Di-VINE Cukes!

Granny's Heirloom White Cukes, Growing from 2012 Seeds

Granny’s Heirloom White Cukes, Growing from 2012 Seeds

          I know people who do not like cucumbers.  Not many, but a few.  Personally, I love cucumbers, especially when they are fresh and crunchy.  Add them, sliced or chopped, to a sandwich or wrap already loaded with fresh summer goodies, and I am a happy camper.  And then, there is a tasty treat that is a staple at my home:  pickled cucumbers.  My family absolutely loves anything pickled, but cucumbers are by far the favorite.   Every summer, I pack my largest jars full of fresh cucumbers, herbs, hot peppers, spices and a healthy dose of our dried pepper flakes.  After pouring a pickling solution over the ingredients, I store the jars in my basement refrigerator.  When our children were young, they dubbed these “Kick Your Can Pickles” because they were so spicy.  Often, I would bring a jar to the kitchen during the winter and they would disappear in one evening. 

          When I was a child, I remember a large crock that stood on Granny’s kitchen counter.  Inside was a delicious pickle she made with her small white heirloom cucumbers which she called “Salt Water Pickles.”  I loved these pickles best of all and, sadly, do not have her recipe.  When she gave me her recycled notebook full of special recipes, many in her handwriting, it was not included.  I am afraid the salt water pickles, her creamy “Soupy Potatoes” and her peppery cream gravy were dishes she just knew how to make, so the recipes were never recorded. 

          Although I do not have Granny’s special pickle recipe, I do have seeds from her cucumbers.  A small jar of cucumber seeds was included in the treasure trove of seeds my parents gave me.  I first grew Granny’s cucumbers three years ago, but it was not a good year for cucumbers at our farm.  Excited to see Granny’s white cucumbers (and an equally delicious small green cucumber she grew) for the first time in over twenty-five years, we eagerly ate the first fruits.  When production suddenly stopped and the vines died, I was saddened to think I missed an opportunity to save seeds for future planting.  With only a few seeds left in the jar, last year I gave Granny’s cucumbers a special place in my garden, prayed over the tiny seeds and diligently cared for the vines.  Fortunately, I saved seeds from several fruits, but I found that saving viable cucumber seeds is a difficult task.  The fruit must be overly ripe, almost to the point of rotting, before seeds are harvested.  I slice the cucumber in half, lengthwise, then scoop seeds and pulp with a large metal spoon into a glass jar, add water to cover and give it a good stir.  The mixture must stand, uncovered and not refrigerated, for about three days and should be stirred each day.  Seeds left too long in water will begin to germinate, so they must be removed before that happens.  Next, I add fresh water and pour off the mixture that floats to the top.  Viable seeds float to the bottom, so I try to get many of the floaters off before I place the remaining seeds in a large sieve.  After a good washing, I spread the seeds onto parchment paper or newspaper and allow them to dry for several days.  If seeds curl, they are not good.  The first time I attempted to save Granny’s cucumber seeds, I left them in water too long and with my second try, there were few good seeds, so perhaps the fruit was not quite ready.  Finally, I was able to store two small containers, one with white cucumber seeds and the other with green, in my freezer, but it was with trepidation I planted the seeds a few weeks ago.  I just can’t let Granny’s cucumbers die in my hands; I am hopeful I can pass these special seeds to my children and they, in turn, to their children.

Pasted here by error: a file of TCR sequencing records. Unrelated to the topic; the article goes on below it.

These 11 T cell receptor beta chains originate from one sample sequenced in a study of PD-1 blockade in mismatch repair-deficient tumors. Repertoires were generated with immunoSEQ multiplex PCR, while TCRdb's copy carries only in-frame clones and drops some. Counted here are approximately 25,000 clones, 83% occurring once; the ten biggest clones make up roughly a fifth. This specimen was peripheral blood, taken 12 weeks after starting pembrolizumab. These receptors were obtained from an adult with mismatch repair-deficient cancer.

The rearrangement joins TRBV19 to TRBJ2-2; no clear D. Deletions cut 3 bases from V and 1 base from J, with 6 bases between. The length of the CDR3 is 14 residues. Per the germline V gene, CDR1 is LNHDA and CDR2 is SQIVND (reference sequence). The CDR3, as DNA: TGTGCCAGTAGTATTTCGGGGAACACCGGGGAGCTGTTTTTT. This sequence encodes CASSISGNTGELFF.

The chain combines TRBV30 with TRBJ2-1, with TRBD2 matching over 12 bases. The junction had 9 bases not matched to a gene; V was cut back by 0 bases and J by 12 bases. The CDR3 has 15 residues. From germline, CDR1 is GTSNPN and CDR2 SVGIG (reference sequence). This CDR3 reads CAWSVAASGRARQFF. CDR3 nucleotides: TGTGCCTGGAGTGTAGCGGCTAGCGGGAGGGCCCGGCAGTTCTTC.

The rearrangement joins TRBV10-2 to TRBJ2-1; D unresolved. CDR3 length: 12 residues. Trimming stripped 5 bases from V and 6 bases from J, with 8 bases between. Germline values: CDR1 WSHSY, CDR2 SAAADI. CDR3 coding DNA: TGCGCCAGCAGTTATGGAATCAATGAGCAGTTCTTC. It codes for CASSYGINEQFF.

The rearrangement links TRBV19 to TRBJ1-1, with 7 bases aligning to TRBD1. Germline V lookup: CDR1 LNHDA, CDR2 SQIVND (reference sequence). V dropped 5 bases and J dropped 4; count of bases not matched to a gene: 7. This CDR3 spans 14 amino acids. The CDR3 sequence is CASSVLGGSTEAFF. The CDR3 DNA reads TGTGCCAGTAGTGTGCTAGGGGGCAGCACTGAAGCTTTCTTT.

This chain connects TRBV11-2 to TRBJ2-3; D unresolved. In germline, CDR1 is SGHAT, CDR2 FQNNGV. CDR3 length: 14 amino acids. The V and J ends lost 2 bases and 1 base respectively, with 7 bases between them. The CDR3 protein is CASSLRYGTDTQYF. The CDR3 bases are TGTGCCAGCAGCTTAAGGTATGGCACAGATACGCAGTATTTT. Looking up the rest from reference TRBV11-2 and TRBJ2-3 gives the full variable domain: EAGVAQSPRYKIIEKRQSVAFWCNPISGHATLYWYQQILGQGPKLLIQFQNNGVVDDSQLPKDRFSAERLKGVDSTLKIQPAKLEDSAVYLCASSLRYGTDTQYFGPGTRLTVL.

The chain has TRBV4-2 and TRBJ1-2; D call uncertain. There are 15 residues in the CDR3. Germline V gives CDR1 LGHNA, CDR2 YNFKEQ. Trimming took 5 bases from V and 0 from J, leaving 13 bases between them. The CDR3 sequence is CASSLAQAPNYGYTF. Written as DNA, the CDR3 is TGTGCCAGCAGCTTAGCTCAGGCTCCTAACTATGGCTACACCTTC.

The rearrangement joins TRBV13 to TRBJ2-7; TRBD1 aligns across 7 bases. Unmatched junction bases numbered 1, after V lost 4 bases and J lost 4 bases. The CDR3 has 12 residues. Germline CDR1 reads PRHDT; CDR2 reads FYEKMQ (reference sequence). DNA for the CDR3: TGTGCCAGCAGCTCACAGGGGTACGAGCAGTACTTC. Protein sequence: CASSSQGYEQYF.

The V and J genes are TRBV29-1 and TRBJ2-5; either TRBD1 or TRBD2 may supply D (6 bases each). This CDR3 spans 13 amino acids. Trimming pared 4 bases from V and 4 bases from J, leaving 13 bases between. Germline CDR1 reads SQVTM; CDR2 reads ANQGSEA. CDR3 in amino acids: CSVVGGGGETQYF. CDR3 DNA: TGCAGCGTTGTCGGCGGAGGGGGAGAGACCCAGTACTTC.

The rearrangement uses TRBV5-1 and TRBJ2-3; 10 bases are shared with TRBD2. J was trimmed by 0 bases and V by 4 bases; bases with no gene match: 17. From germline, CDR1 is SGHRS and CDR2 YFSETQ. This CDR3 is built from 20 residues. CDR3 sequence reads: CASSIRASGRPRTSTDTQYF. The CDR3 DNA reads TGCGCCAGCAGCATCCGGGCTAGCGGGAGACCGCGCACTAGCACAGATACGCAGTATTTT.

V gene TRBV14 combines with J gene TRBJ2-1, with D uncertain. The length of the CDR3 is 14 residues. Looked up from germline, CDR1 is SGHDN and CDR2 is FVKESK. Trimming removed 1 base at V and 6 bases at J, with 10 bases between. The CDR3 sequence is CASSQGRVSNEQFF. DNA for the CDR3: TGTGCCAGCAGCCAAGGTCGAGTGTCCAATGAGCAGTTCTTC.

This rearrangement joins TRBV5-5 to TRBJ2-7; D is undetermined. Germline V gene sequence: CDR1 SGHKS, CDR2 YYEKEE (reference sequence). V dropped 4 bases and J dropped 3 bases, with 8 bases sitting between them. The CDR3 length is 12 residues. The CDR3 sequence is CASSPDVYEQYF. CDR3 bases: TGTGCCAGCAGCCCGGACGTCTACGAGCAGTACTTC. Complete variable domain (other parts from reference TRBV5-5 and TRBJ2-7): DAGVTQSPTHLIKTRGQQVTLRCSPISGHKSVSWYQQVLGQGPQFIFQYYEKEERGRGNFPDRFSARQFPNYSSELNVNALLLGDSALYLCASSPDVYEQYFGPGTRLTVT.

On May 15th, I planted Granny’s cucumbers, one hill with white seeds and another with green.  On the 27th, I joyfully recorded in my garden notebook:  Granny’s White Cukes Up! and I replanted green cucumber seeds that day.  Rain has kept me from the farm for a couple of days, but I am hopeful we will enjoy Granny’s cucumbers this summer and I will successfully save seeds for next year. 

Planted on May 15, 2013, these four cukes popped up on May 27th.

Planted on May 15, 2013, these four cukes popped up on May 27th.

          If you have an abundant crop of fresh cucumbers and would like to make refrigerator pickles, try this recipe.  I am excited that, for the first year, I also have a pot of Granny’s dill growing at my home.  These heirloom seeds are incredible!

 

Granny's Dill, growing from seed she saved in the 1980s.

Granny’s Dill, growing from seed she saved in the 1980s.

Refrigerator Pickles, aka “Kick Your Can Pickles”

 

In a large glass jar, preferably one with a wide mouth, place a few sprigs of fresh dill, a couple of garlic cloves and about 1 teaspoon of whole black peppercorns.  Add a fresh jalapeno, sliced in half lengthwise, and about ½ teaspoon dried pepper flakes.  Pack the jar tightly with cucumbers, whole or sliced.  Pour the following brine over the cucumbers and wipe the mouth of the jar before tightly securing the lid.  Store pickles in the refrigerator.  After a few days, taste to check for “pickling” and enjoy whenever you are in the mood for a spicy pickle. 

 

Brine (may be doubled, if needed)

2 cups white vinegar

1 ¾ cups water

4 tablespoons salt

In a large saucepan, heat vinegar, salt and water over medium heat, stirring mixture occasionally, until salt is dissolved.  Allow to cool before adding to pickles.